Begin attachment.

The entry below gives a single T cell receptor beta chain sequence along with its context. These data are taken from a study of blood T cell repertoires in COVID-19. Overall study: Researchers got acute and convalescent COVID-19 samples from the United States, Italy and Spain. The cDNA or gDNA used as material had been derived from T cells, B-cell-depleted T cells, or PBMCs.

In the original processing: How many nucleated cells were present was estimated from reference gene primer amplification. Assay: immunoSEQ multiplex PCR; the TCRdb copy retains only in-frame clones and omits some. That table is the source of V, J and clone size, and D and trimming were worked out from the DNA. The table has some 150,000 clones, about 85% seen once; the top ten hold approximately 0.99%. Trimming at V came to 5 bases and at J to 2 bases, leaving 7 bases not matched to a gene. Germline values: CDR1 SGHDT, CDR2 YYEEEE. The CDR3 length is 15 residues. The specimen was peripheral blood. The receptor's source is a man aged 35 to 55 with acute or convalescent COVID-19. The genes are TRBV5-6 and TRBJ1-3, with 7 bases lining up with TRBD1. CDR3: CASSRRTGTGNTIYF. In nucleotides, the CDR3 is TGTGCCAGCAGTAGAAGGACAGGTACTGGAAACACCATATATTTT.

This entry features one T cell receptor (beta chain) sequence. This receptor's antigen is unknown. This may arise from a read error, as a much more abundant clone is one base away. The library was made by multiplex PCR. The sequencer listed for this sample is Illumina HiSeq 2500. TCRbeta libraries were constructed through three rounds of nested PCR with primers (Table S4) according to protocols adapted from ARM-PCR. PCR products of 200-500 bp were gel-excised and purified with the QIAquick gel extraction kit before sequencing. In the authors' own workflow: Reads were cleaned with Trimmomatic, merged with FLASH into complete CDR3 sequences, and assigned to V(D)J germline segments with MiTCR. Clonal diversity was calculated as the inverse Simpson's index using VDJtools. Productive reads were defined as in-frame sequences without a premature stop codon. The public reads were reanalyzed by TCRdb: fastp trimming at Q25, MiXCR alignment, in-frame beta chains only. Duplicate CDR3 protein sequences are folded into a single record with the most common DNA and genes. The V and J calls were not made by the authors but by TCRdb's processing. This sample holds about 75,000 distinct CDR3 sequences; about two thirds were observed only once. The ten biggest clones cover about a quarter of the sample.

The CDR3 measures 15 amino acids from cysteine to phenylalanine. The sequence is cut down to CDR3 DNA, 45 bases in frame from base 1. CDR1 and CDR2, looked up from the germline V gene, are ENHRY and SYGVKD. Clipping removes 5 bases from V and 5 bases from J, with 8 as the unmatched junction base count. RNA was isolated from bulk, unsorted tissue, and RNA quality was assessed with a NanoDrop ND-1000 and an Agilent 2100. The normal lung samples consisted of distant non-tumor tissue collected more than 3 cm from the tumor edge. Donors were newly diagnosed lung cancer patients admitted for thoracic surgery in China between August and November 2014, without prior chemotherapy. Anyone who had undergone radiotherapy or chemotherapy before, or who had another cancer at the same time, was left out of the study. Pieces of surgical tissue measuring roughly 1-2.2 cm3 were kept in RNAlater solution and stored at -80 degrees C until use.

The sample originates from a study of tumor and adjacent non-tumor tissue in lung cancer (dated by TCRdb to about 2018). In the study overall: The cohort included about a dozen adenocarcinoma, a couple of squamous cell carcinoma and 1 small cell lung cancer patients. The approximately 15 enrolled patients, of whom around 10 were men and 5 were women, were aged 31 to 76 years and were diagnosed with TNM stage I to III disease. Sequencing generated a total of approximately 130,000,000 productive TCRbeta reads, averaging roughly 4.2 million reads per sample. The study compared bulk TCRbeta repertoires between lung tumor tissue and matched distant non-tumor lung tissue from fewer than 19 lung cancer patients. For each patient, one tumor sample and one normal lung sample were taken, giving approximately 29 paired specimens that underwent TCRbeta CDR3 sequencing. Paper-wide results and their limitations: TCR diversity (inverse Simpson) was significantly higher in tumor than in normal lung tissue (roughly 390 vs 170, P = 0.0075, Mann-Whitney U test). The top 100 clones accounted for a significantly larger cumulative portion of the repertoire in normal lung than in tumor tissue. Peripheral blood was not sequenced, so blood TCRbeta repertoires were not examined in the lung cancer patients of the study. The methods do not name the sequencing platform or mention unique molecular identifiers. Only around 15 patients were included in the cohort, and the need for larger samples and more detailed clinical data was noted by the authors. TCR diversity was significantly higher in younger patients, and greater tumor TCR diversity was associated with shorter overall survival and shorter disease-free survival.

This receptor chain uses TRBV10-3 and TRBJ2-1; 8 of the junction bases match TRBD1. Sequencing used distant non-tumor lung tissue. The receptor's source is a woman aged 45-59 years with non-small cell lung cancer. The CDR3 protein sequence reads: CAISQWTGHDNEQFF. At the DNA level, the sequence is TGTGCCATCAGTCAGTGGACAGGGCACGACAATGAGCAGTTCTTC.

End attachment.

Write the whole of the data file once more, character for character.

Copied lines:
The entry below gives a single T cell receptor beta chain sequence along with its context. These data are taken from a study of blood T cell repertoires in COVID-19. Overall study: Researchers got acute and convalescent COVID-19 samples from the United States, Italy and Spain. The cDNA or gDNA used as material had been derived from T cells, B-cell-depleted T cells, or PBMCs.

In the original processing: How many nucleated cells were present was estimated from reference gene primer amplification. Assay: immunoSEQ multiplex PCR; the TCRdb copy retains only in-frame clones and omits some. That table is the source of V, J and clone size, and D and trimming were worked out from the DNA. The table has some 150,000 clones, about 85% seen once; the top ten hold approximately 0.99%. Trimming at V came to 5 bases and at J to 2 bases, leaving 7 bases not matched to a gene. Germline values: CDR1 SGHDT, CDR2 YYEEEE. The CDR3 length is 15 residues. The specimen was peripheral blood. The receptor's source is a man aged 35 to 55 with acute or convalescent COVID-19. The genes are TRBV5-6 and TRBJ1-3, with 7 bases lining up with TRBD1. CDR3: CASSRRTGTGNTIYF. In nucleotides, the CDR3 is TGTGCCAGCAGTAGAAGGACAGGTACTGGAAACACCATATATTTT.

This entry features one T cell receptor (beta chain) sequence. This receptor's antigen is unknown. This may arise from a read error, as a much more abundant clone is one base away. The library was made by multiplex PCR. The sequencer listed for this sample is Illumina HiSeq 2500. TCRbeta libraries were constructed through three rounds of nested PCR with primers (Table S4) according to protocols adapted from ARM-PCR. PCR products of 200-500 bp were gel-excised and purified with the QIAquick gel extraction kit before sequencing. In the authors' own workflow: Reads were cleaned with Trimmomatic, merged with FLASH into complete CDR3 sequences, and assigned to V(D)J germline segments with MiTCR. Clonal diversity was calculated as the inverse Simpson's index using VDJtools. Productive reads were defined as in-frame sequences without a premature stop codon. The public reads were reanalyzed by TCRdb: fastp trimming at Q25, MiXCR alignment, in-frame beta chains only. Duplicate CDR3 protein sequences are folded into a single record with the most common DNA and genes. The V and J calls were not made by the authors but by TCRdb's processing. This sample holds about 75,000 distinct CDR3 sequences; about two thirds were observed only once. The ten biggest clones cover about a quarter of the sample.

The CDR3 measures 15 amino acids from cysteine to phenylalanine. The sequence is cut down to CDR3 DNA, 45 bases in frame from base 1. CDR1 and CDR2, looked up from the germline V gene, are ENHRY and SYGVKD. Clipping removes 5 bases from V and 5 bases from J, with 8 as the unmatched junction base count. RNA was isolated from bulk, unsorted tissue, and RNA quality was assessed with a NanoDrop ND-1000 and an Agilent 2100. The normal lung samples consisted of distant non-tumor tissue collected more than 3 cm from the tumor edge. Donors were newly diagnosed lung cancer patients admitted for thoracic surgery in China between August and November 2014, without prior chemotherapy. Anyone who had undergone radiotherapy or chemotherapy before, or who had another cancer at the same time, was left out of the study. Pieces of surgical tissue measuring roughly 1-2.2 cm3 were kept in RNAlater solution and stored at -80 degrees C until use.

The sample originates from a study of tumor and adjacent non-tumor tissue in lung cancer (dated by TCRdb to about 2018). In the study overall: The cohort included about a dozen adenocarcinoma, a couple of squamous cell carcinoma and 1 small cell lung cancer patients. The approximately 15 enrolled patients, of whom around 10 were men and 5 were women, were aged 31 to 76 years and were diagnosed with TNM stage I to III disease. Sequencing generated a total of approximately 130,000,000 productive TCRbeta reads, averaging roughly 4.2 million reads per sample. The study compared bulk TCRbeta repertoires between lung tumor tissue and matched distant non-tumor lung tissue from fewer than 19 lung cancer patients. For each patient, one tumor sample and one normal lung sample were taken, giving approximately 29 paired specimens that underwent TCRbeta CDR3 sequencing. Paper-wide results and their limitations: TCR diversity (inverse Simpson) was significantly higher in tumor than in normal lung tissue (roughly 390 vs 170, P = 0.0075, Mann-Whitney U test). The top 100 clones accounted for a significantly larger cumulative portion of the repertoire in normal lung than in tumor tissue. Peripheral blood was not sequenced, so blood TCRbeta repertoires were not examined in the lung cancer patients of the study. The methods do not name the sequencing platform or mention unique molecular identifiers. Only around 15 patients were included in the cohort, and the need for larger samples and more detailed clinical data was noted by the authors. TCR diversity was significantly higher in younger patients, and greater tumor TCR diversity was associated with shorter overall survival and shorter disease-free survival.

This receptor chain uses TRBV10-3 and TRBJ2-1; 8 of the junction bases match TRBD1. Sequencing used distant non-tumor lung tissue. The receptor's source is a woman aged 45-59 years with non-small cell lung cancer. The CDR3 protein sequence reads: CAISQWTGHDNEQFF. At the DNA level, the sequence is TGTGCCATCAGTCAGTGGACAGGGCACGACAATGAGCAGTTCTTC.